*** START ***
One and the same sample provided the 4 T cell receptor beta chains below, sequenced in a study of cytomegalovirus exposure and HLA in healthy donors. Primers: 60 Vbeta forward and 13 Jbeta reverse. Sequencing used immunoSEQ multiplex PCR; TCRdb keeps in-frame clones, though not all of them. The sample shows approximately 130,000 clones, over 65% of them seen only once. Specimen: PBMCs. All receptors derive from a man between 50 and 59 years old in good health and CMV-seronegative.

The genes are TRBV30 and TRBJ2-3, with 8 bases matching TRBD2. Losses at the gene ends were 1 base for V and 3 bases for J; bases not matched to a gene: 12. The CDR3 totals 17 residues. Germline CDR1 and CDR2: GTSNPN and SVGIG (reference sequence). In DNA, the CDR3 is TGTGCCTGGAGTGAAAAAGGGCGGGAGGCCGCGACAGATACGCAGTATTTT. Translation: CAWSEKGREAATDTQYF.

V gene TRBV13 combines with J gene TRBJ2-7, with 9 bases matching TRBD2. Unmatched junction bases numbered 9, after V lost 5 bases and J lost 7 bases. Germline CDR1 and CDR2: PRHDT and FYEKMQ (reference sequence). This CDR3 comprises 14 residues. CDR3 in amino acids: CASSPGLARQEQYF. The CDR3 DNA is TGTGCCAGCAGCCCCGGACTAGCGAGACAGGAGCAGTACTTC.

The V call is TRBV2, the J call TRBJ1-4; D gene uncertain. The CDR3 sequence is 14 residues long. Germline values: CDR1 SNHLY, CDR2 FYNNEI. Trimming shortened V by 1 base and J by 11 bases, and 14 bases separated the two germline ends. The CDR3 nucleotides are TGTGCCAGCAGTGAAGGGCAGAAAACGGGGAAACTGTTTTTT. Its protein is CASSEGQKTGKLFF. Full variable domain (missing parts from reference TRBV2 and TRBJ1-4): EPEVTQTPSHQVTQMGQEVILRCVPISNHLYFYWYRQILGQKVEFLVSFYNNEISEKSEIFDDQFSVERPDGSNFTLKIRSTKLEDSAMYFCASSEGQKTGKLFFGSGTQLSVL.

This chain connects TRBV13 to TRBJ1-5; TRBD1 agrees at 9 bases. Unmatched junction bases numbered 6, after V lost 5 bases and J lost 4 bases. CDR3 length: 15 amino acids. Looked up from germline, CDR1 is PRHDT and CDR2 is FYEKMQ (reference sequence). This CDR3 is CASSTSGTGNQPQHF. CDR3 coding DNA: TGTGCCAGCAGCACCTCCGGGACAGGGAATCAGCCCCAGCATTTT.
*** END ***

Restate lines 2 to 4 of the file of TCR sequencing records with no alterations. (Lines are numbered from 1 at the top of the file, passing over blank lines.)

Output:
The genes are TRBV30 and TRBJ2-3, with 8 bases matching TRBD2. Losses at the gene ends were 1 base for V and 3 bases for J; bases not matched to a gene: 12. The CDR3 totals 17 residues. Germline CDR1 and CDR2: GTSNPN and SVGIG (reference sequence). In DNA, the CDR3 is TGTGCCTGGAGTGAAAAAGGGCGGGAGGCCGCGACAGATACGCAGTATTTT. Translation: CAWSEKGREAATDTQYF.

V gene TRBV13 combines with J gene TRBJ2-7, with 9 bases matching TRBD2. Unmatched junction bases numbered 9, after V lost 5 bases and J lost 7 bases. Germline CDR1 and CDR2: PRHDT and FYEKMQ (reference sequence). This CDR3 comprises 14 residues. CDR3 in amino acids: CASSPGLARQEQYF. The CDR3 DNA is TGTGCCAGCAGCCCCGGACTAGCGAGACAGGAGCAGTACTTC.

The V call is TRBV2, the J call TRBJ1-4; D gene uncertain. The CDR3 sequence is 14 residues long. Germline values: CDR1 SNHLY, CDR2 FYNNEI. Trimming shortened V by 1 base and J by 11 bases, and 14 bases separated the two germline ends. The CDR3 nucleotides are TGTGCCAGCAGTGAAGGGCAGAAAACGGGGAAACTGTTTTTT. Its protein is CASSEGQKTGKLFF. Full variable domain (missing parts from reference TRBV2 and TRBJ1-4): EPEVTQTPSHQVTQMGQEVILRCVPISNHLYFYWYRQILGQKVEFLVSFYNNEISEKSEIFDDQFSVERPDGSNFTLKIRSTKLEDSAMYFCASSEGQKTGKLFFGSGTQLSVL.